If you still haven’t heard the jazzy, honeyed tunes of Monsieur Periné, do yourself a favor and head over to your favorite streaming service right now. This Colombian band knows how to slap a gypsy-infused bass with pop swing — and in a good way, not in a Mighty Mighty Bosstones kind of way.

Monsieur Periné, a band that has been around since 2007, recently earned enough creative cred to grab the attention of Eduardo Cabra Martínez, aka Visitante Calle 13, and of the National Academy of Recording Arts and Sciences. Caja de Música, the band’s Visitante-produced second album, won a Latin Grammy and is nominated for a gringo Grammy too.

There’s something really timeless and whimsical about Monsieur Periné’s music, from the swinging trombone to the rollicking bass. They manage to sound fresh yet familiar, so it’s no wonder that Catalina García, their singer and one of its original founders, has a soft spot for all of those syrupy ballads your parents used to play in their kitchen. Look up their music on YouTube and you’ll find her singing old romantic covers, like “Bésame Mucho” and “Sabor A Mi.”

Catalina García. Photo by Francisco Outon

Catalina García. Photo by Camila Rodriguez

“I have a special love for bachata in my heart.”

“In all of Colombia’s supermarkets, you hear merengue,” Catalina said. She grew up listening to the bachata greats (like Juan Luis Guerra, who she says is as big as one of the Beatles) as well as some of the merenhits of the 90s. “When I was 12 or 11 years old, the music I liked hearing the best besides rock en español was Proyecto Uno, Sandy y Papo, and Ilegales.”

Bachata too. “I have a special love for bachata in my heart, but for local bachata,” she said. And older bachata — Catalina is OK with Romeo Santos, but the stuff that pulls at her heartstrings is more of the Antony Santos variety.

Catalina García. Photo by Francisco Outon

Catalina García. Photo by Francisco Outon

According to Catalina, a bachata is just a faster bolero — so why not embrace it as fully as we do boleros for this Hallmark holiday of San Valentín? Here’s a totally romantic playlist full of old classics, curated especially for this lonesome holiday thanks to Catalina herself.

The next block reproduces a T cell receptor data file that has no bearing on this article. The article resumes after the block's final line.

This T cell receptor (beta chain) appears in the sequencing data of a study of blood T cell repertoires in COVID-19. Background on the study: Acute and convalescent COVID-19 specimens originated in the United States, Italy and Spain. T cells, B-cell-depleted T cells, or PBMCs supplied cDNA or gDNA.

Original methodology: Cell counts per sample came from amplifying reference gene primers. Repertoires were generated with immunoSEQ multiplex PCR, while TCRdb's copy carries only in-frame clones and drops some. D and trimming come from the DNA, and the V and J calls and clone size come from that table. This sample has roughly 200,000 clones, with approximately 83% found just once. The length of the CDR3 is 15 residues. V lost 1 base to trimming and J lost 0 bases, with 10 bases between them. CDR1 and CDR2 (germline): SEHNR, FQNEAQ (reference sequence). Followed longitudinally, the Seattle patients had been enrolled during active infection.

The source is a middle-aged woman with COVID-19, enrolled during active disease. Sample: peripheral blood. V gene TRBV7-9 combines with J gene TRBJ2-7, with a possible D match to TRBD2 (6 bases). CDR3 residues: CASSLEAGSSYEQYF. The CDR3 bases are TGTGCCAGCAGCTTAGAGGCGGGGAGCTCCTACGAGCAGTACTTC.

Check out her love ofrenda, too:

“An Offering to St. Valentine:

Those of us that were born on this side of the planet are connected from the start by the similar way we share our feelings. We’re hopeless romantics, illusion collectors, scenery thieves — we’ve stolen the moon’s earrings when it comes to love.

Catalina García. Photo by Francisco Outon

Catalina García. Photo by Camila Rodriguez

Since the early decades of the 20th century, our continent’s poets have sculpted our feelings with their verses. But they haven’t written words only to be read. The ones with the most feeling are meant to be sung.

There’s something really timeless and whimsical about Monsieur Periné’s music.

Leisure, falling out of love, solitude, dance, courtship, everyday family life — these are all fed from the same background music: boleros, tangos, rancheras, waltzes, tonadas, bambucos, and sambas that we’ve sung along to out of inertia or heritage, from Mexico to Argentina. Popular Latin American music carries that picturesque love potion in its lyrics, that feeling that blossoms against the grain. It’s a drug that divides pain and multiplies happiness, a fast-flowing river where we troubadours, big and small, gather to catch our muse and take her out to dance on the shores of night as we dedicate our country verses to her.

I invite you to come along on this journey into the fabric of our own skin. Valentine’s Day is here. Let’s light some candles to celebrate love as it should be: sung from the heart.”